Setup a dbase server and load it up with fake data, double the amount you think it ever needs to store. Test continuously while you develop, add the instrumenting code you need to measure how it is doing at an early stage in the project.
As I've written, if you queue the rows that need to be saved and save them in an async way (so not to stop the "main" thread) there shouldn't be any problem... BUT!!!
You want to save them in a DB... So someone else will read the rows AT THE SAME TIME they are being written. Sadly it's normally quite difficult to tell to a DB "this work is very high priority, everything else can be stalled but not this". So if someone does:
WAITFOR DELAY '01:00:00'
(I'm using T-Sql here... But I think it's quite clear. Ask for the COUNT(*) of the table, so that there is a lock on the table and then WAITFOR an hour)
then the writes could be stalled and go in timeout. In general if you configure everyone but the app to be able only to do reads, these problems shouldn't be present.

Database Network Latency

I am currently working on an n-tier system and battling some database performance issues.
One area we have been investigating is the latency between the database server and the application server. In our test environment the
average ping times between the two boxes is in the region of 0.2ms however on the clients site its more in the region of 8.2 ms. Is that
somthing we should be worried about?
For your average system what do you guys consider a resonable latency and how would you go about testing/measuring the latency?
Yes, network latency (measured by ping) can make a huge difference.
If your database response is .001ms then you will see a huge impact from going from a 0.2ms to 8ms ping. I've heard that database protocols are chatty, which if true means that they would be affected more by slow network latency versus HTTP.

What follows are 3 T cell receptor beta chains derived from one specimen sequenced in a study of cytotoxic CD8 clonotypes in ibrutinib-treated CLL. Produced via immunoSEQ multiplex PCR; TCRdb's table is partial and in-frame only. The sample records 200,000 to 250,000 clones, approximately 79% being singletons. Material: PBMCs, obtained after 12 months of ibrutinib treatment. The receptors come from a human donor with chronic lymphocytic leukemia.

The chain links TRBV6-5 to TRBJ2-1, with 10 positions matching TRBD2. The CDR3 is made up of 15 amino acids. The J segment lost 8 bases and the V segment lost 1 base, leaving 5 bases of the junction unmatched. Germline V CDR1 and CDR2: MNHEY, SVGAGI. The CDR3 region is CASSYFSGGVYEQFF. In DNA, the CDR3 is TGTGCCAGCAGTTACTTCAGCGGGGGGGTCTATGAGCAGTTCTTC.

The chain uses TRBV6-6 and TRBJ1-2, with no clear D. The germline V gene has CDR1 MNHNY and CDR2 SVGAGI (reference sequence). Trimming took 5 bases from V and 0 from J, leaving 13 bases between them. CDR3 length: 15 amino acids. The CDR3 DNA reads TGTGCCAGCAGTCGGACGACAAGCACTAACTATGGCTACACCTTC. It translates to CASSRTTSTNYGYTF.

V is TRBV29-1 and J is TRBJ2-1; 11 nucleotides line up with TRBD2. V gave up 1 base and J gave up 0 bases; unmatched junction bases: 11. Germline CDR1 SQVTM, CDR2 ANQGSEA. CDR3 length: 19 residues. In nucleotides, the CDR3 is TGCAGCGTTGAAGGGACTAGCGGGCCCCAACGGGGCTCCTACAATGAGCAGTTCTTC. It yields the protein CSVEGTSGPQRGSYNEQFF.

And more than likely, if you are running 1 query, then adding 8ms to get the reply from the db is not going to matter. But if you are doing 10,000 queries which happens generally with bad code or non-optimized use of an ORM, then you will have wait an extra 80seconds for an 8ms ping, where for a 0.2ms ping, you would only wait 4 seconds.
As a matter of policy for myself, I never let client applications contact the database directly. I require that client applications always go through an application server (e.g. a REST web service). That way, if I accidentally have an "1+N" ORM issue, then it is not nearly as impactful. I would still try to fix the underlying problem...
In short : no !
What you should monitor is the global performance of your queries (ie transport to the DB + execution + transport back to your server)
What you could do is use a performance counter to monitor the time your queries usually take to execute.
You'll probably see your results are over the millisecond area.
There's no such thing as "Reasonable latency". You should rather consider the "Reasonable latency for your project", which would vary a lot depending on what you're working on.
People don't have the same expectation for a real-time trading platform and for a read only amateur website.
On a linux based server you can test the effect of latency yourself by using the tc command.
For example this command will add 10ms delay to all packets going via eth0
tc qdisc add dev eth0 root netem delay 10ms
use this command to remove the delay
tc qdisc del dev eth0 root
More details available here:
All applications will differ, but I have definitely seen situations where 10ms latency has had a significant impact on the performance of the system.
One of the head honchos at answers.com said according to their studies, 400 ms wait time for a web page load is about the time when they first start getting people canceling the page load and going elsewhere. My advice is to look at the whole process, from original client request to fulfillment and if you're doing well there, there's no need to optimize further. 8.2 ms vs 0.2 ms is exponentially larger in a mathematical sense, but from a human sense, no one can really perceive an 8.0 ms difference. It's why they have photo finishes in races ;)